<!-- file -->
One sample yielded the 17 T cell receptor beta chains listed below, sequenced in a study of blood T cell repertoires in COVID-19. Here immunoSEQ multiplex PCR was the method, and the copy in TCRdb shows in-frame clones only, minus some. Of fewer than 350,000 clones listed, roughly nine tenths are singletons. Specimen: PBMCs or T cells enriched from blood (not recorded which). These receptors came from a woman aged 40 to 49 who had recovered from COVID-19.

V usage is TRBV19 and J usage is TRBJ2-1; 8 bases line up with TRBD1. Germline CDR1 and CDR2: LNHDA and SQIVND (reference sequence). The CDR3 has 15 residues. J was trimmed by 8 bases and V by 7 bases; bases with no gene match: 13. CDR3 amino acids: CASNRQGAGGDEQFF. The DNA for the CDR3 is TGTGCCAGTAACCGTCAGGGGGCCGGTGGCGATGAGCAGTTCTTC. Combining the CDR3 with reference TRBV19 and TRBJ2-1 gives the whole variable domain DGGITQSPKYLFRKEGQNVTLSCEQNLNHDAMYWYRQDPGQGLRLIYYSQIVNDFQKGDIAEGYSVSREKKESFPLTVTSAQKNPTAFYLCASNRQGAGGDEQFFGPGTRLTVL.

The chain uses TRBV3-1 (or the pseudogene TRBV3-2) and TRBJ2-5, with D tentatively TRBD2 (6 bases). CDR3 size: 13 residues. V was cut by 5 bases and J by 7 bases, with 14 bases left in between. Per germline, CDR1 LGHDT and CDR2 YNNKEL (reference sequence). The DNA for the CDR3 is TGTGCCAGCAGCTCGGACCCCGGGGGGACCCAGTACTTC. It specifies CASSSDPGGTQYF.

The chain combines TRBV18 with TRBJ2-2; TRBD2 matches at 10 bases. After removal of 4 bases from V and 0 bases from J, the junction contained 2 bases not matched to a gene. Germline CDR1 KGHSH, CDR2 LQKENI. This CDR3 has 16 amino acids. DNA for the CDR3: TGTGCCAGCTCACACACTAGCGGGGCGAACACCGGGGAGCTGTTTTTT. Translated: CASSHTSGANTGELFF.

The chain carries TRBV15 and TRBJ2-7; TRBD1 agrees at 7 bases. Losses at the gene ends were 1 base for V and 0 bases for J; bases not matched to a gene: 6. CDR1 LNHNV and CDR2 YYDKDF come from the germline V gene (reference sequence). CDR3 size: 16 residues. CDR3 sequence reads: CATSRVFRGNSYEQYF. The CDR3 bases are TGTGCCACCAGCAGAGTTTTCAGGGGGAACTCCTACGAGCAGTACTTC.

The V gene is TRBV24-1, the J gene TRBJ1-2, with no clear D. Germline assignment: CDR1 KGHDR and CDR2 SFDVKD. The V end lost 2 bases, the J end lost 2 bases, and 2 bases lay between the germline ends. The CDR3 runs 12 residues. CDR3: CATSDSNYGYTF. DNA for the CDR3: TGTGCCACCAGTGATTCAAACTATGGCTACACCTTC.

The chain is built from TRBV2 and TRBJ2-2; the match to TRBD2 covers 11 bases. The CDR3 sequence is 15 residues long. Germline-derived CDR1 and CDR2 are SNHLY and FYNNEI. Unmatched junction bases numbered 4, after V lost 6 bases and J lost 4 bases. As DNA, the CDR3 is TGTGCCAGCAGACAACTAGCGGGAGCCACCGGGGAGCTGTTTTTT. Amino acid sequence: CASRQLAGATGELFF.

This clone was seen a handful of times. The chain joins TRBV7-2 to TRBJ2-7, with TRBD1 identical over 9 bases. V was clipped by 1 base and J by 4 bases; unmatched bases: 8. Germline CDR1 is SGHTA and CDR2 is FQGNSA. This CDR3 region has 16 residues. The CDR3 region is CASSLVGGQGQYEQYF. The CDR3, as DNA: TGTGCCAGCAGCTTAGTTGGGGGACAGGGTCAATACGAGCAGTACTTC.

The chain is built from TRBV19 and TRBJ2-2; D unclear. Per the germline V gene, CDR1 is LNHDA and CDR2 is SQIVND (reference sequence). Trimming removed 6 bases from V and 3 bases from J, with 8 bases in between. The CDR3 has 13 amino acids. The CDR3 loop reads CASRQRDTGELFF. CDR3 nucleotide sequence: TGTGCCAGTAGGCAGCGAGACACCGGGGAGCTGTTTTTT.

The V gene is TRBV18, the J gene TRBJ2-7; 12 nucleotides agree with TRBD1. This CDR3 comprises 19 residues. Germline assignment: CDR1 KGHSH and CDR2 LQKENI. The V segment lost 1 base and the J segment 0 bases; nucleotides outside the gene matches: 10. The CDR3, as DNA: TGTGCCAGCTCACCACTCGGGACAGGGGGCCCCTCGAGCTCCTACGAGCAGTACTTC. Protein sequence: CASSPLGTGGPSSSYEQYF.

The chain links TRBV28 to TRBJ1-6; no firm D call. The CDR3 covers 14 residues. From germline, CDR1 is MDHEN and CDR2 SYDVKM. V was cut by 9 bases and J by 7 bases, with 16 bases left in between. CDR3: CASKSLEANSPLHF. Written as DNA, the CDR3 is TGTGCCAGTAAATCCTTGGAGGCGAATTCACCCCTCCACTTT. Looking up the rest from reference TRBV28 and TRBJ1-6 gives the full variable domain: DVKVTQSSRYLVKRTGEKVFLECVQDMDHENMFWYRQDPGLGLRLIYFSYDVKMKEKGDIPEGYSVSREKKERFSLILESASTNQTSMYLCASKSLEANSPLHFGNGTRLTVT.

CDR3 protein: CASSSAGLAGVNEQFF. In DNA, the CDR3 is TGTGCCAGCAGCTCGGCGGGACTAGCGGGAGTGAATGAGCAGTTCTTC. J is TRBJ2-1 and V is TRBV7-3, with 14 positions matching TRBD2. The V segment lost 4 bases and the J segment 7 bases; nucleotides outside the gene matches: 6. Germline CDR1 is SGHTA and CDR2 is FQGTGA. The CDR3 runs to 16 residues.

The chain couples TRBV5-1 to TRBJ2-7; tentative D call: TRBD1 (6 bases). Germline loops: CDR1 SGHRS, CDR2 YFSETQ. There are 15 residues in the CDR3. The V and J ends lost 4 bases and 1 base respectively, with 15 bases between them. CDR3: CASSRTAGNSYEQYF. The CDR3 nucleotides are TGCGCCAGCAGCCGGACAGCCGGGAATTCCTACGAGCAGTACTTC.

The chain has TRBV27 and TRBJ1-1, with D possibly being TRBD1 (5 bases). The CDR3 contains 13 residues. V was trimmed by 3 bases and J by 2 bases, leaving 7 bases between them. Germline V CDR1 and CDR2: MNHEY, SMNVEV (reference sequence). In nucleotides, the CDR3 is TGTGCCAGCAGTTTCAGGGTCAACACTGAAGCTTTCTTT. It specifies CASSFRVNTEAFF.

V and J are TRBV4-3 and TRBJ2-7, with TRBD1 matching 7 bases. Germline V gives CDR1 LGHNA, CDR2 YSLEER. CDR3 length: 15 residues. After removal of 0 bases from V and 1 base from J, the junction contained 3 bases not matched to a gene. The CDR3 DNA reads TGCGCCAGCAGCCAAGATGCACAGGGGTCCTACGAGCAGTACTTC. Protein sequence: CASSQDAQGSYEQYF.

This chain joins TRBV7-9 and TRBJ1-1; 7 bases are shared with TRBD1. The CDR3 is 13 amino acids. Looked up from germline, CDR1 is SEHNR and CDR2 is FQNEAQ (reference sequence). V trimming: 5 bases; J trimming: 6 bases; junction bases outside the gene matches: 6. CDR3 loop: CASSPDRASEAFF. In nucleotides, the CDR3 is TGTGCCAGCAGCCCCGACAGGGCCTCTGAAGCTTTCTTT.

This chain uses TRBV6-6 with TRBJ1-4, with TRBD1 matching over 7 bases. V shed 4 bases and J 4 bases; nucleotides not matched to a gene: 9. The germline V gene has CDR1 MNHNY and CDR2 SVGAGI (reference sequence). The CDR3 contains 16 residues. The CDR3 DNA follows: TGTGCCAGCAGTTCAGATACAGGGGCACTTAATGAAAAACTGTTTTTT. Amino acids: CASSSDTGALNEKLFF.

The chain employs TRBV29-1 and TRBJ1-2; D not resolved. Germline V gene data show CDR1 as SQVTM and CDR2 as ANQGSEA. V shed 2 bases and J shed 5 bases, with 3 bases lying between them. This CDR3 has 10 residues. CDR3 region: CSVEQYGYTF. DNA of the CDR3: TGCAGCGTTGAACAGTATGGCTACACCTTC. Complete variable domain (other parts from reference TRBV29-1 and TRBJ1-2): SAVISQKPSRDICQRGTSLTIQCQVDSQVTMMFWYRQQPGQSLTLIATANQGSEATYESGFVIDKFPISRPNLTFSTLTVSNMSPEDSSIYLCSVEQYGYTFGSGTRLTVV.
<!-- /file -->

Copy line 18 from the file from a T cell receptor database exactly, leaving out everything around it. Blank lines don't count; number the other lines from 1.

The chain employs TRBV29-1 and TRBJ1-2; D not resolved. Germline V gene data show CDR1 as SQVTM and CDR2 as ANQGSEA. V shed 2 bases and J shed 5 bases, with 3 bases lying between them. This CDR3 has 10 residues. CDR3 region: CSVEQYGYTF. DNA of the CDR3: TGCAGCGTTGAACAGTATGGCTACACCTTC. Complete variable domain (other parts from reference TRBV29-1 and TRBJ1-2): SAVISQKPSRDICQRGTSLTIQCQVDSQVTMMFWYRQQPGQSLTLIATANQGSEATYESGFVIDKFPISRPNLTFSTLTVSNMSPEDSSIYLCSVEQYGYTFGSGTRLTVV.